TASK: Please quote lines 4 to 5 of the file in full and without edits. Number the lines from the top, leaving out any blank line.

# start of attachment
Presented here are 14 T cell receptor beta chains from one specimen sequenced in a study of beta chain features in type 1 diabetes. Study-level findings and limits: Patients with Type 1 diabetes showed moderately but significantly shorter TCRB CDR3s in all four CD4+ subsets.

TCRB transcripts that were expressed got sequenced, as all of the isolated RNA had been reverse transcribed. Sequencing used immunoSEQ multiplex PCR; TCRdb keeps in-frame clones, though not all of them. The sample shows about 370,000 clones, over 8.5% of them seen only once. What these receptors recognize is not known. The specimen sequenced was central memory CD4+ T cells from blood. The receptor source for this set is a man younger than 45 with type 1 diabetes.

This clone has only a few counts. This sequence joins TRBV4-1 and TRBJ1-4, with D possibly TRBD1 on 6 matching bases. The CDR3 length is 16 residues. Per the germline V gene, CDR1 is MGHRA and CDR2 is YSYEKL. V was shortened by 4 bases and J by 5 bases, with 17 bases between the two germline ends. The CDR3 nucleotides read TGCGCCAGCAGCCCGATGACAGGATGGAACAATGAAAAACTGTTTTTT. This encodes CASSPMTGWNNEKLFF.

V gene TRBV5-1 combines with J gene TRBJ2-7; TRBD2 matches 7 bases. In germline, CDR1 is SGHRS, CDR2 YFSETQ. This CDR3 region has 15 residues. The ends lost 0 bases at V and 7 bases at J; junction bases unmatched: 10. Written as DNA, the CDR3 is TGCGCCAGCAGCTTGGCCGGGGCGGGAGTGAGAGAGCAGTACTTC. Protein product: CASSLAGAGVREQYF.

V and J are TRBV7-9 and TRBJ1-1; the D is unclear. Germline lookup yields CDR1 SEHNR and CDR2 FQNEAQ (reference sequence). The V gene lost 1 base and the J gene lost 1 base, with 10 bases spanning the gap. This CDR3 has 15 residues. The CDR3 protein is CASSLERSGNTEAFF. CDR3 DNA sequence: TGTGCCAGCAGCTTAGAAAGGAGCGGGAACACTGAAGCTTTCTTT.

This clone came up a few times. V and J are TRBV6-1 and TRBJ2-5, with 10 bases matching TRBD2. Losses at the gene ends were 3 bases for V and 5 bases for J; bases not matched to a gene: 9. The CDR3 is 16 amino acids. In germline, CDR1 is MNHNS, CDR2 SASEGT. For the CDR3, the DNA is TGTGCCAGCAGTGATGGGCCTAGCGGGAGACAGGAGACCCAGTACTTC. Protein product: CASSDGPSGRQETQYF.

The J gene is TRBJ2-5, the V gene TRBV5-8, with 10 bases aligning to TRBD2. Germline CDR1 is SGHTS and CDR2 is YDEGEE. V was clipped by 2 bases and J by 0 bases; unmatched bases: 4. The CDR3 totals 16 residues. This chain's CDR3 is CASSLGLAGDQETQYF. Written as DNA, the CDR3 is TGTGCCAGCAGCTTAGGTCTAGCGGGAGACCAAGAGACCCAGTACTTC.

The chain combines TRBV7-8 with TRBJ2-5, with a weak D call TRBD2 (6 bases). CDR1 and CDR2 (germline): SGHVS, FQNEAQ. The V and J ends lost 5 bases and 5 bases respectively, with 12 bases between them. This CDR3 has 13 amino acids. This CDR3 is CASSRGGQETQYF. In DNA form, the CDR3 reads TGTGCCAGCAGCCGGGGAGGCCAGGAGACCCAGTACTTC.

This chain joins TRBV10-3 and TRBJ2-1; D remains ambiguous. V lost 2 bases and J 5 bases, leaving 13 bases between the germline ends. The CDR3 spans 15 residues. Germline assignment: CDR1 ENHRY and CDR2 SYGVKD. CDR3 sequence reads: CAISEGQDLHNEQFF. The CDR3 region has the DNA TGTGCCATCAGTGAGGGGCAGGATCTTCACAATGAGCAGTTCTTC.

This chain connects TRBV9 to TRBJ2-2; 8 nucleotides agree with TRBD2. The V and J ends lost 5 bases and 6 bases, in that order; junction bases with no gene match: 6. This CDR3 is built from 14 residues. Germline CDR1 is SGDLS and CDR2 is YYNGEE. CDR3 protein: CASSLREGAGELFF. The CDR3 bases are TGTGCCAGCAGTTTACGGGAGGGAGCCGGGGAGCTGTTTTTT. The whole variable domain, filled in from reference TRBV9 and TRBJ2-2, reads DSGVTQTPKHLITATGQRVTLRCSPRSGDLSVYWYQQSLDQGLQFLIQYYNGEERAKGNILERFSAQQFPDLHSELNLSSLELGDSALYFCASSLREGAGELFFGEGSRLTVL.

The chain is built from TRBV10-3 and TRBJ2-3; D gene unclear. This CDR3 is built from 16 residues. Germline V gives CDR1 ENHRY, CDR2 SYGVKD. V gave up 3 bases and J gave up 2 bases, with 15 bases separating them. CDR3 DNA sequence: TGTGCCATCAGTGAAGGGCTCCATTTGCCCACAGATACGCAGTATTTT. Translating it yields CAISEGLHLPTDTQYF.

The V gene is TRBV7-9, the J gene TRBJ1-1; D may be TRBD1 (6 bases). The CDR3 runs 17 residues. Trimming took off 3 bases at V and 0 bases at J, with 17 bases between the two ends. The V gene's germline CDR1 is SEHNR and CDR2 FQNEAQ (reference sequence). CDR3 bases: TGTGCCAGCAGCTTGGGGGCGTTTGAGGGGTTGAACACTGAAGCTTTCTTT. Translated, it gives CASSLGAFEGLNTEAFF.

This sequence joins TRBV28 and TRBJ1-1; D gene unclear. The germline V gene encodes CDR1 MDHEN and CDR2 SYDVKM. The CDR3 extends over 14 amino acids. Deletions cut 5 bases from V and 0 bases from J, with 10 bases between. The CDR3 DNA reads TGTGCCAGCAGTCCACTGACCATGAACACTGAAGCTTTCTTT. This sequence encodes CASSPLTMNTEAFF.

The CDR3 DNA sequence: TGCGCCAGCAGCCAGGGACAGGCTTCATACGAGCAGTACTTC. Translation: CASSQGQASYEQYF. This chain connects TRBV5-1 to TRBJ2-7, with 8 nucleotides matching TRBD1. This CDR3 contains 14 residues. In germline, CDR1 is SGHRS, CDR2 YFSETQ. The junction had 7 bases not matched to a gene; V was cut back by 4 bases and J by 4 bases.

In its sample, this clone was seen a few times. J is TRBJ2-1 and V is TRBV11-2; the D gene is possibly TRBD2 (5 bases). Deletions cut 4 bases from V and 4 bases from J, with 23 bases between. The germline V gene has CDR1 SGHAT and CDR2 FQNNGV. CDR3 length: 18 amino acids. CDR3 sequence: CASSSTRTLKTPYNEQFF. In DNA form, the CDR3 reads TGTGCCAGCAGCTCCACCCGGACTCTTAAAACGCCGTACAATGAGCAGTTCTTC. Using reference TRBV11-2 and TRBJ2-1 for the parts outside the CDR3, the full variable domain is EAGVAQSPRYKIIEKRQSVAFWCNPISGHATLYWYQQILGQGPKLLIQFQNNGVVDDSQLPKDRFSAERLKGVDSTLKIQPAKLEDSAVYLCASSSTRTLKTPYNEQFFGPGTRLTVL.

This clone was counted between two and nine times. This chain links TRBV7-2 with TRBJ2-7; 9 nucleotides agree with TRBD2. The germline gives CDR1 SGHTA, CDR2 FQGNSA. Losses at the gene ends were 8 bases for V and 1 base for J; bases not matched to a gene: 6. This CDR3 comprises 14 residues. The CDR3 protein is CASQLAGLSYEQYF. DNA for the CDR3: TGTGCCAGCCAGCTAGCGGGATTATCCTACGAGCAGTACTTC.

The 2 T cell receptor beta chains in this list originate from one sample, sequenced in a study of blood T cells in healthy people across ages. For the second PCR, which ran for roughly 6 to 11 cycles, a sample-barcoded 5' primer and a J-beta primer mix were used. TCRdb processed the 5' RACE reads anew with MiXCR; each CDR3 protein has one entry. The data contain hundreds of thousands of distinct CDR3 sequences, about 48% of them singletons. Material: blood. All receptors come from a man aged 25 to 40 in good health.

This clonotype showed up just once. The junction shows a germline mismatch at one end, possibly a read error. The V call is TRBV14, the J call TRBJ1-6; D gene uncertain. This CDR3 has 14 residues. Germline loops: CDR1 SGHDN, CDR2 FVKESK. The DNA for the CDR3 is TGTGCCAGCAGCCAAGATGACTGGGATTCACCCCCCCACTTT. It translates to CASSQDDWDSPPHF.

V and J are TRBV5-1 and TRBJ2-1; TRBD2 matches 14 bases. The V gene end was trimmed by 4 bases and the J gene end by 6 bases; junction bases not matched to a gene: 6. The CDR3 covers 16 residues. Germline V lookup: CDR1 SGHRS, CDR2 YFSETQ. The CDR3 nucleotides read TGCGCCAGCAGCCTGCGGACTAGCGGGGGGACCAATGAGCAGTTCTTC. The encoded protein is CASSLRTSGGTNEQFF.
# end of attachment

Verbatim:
V gene TRBV5-1 combines with J gene TRBJ2-7; TRBD2 matches 7 bases. In germline, CDR1 is SGHRS, CDR2 YFSETQ. This CDR3 region has 15 residues. The ends lost 0 bases at V and 7 bases at J; junction bases unmatched: 10. Written as DNA, the CDR3 is TGCGCCAGCAGCTTGGCCGGGGCGGGAGTGAGAGAGCAGTACTTC. Protein product: CASSLAGAGVREQYF.

V and J are TRBV7-9 and TRBJ1-1; the D is unclear. Germline lookup yields CDR1 SEHNR and CDR2 FQNEAQ (reference sequence). The V gene lost 1 base and the J gene lost 1 base, with 10 bases spanning the gap. This CDR3 has 15 residues. The CDR3 protein is CASSLERSGNTEAFF. CDR3 DNA sequence: TGTGCCAGCAGCTTAGAAAGGAGCGGGAACACTGAAGCTTTCTTT.